Classes celebrate MLK’s legacy


Martin Luther King Jr. was incredibly influential in his work for Civil Rights and racial equality. (File Photo)

West High celebrated Martin Luther King Jr.’s legacy during classes Friday. The district will not have school on the holiday, so administrators took the opportunity to discuss King’s continuing legacy and the stereotypes that persist today.

Students watched a ten minute video first period of people shattering the stereotypes associated with them. The video also included spoken word poems and statements from West students and staff.


Throughout the day, classes were invited to watch documentaries and see speakers, including University of Iowa Professor Michael Hill and the documentaries A Time for Justice, Mighty Times: The Children’s March and Selma: The Bridge to the Ballot.

Ala Mohamed ’17 performed a poem she wrote over the intercom during the last few minutes of the day.  The poem, Lying by Omission, highlights the discrimination that happens through the omission of history that makes people uncomfortable.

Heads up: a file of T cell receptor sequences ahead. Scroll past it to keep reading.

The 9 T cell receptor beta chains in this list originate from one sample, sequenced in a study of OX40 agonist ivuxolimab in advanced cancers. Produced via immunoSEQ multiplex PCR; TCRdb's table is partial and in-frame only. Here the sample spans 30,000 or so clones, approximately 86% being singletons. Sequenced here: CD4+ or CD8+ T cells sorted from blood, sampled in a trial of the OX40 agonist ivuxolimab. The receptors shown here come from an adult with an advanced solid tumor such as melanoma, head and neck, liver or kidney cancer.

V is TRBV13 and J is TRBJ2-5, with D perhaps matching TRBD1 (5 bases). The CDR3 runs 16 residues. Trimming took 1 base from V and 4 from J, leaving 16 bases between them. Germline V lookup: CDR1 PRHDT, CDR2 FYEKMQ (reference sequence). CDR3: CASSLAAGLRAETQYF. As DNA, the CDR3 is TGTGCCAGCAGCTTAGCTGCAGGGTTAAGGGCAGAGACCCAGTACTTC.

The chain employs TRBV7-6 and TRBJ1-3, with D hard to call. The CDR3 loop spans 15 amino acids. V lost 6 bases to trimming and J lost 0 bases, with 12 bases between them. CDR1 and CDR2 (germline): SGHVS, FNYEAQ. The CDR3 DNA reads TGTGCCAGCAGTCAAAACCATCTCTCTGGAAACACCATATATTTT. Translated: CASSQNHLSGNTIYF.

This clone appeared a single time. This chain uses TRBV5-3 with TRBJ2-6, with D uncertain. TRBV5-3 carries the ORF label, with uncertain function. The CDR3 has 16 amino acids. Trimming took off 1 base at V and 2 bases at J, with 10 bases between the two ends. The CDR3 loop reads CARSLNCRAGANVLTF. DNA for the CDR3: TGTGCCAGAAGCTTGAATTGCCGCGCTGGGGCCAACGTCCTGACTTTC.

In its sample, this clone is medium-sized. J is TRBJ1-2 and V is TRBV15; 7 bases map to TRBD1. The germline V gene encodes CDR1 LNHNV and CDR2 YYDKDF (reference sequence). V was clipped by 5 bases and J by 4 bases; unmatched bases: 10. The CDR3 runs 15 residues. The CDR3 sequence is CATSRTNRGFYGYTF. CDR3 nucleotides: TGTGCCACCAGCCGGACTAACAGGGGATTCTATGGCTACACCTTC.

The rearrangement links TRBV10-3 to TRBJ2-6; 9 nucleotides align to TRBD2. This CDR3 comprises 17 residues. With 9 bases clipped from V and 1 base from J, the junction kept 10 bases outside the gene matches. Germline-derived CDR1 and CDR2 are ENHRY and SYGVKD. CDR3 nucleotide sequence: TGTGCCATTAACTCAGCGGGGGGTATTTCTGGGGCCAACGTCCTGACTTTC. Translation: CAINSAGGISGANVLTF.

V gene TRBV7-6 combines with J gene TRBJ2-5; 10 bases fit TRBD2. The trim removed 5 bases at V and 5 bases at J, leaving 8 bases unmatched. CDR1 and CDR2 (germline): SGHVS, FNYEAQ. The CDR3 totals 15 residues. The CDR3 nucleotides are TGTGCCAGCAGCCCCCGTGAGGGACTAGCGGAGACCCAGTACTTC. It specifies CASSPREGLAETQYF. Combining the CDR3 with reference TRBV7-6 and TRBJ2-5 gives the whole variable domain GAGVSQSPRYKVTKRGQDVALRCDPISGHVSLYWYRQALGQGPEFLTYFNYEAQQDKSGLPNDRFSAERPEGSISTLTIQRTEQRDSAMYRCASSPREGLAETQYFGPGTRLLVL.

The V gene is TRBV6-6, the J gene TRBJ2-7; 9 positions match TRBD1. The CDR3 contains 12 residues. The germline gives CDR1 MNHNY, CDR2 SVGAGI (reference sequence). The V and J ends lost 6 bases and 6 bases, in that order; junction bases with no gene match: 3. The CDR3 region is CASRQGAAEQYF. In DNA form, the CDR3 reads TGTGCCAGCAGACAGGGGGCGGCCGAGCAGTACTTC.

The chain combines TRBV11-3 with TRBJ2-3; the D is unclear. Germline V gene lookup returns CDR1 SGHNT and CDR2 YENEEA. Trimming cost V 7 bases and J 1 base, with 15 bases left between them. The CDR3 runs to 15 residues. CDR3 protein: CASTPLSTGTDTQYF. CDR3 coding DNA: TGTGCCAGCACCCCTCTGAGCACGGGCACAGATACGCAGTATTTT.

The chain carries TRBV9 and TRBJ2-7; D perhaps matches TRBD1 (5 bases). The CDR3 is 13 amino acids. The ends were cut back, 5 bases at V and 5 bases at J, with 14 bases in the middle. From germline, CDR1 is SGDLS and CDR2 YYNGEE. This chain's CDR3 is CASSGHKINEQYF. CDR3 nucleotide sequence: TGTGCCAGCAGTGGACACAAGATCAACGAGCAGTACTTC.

Mohamed said principal Gregg Shoultz approached after hearing her first perform the poem.

“I read this poem in Diversity Dinner … and when I performed it he fell it love with it,” she said.  “He wanted me to perform it on advisory.”

Mohamed said they had trouble scheduling  a time to record for advisory, so instead he proposed that she perform it for Martin Luther King Jr. day at school.

She said she hopes her poem and the activities throughout the day highlight the steps society has taken to eliminate discrimination and the steps it still has to go.

“All your classmates, your black friends, your Latino friends your Asian friends, they wouldn’t be with you if you lived in the past,” she said. “So, if you see the difference between now and then, then you will understand why we need MLK day.”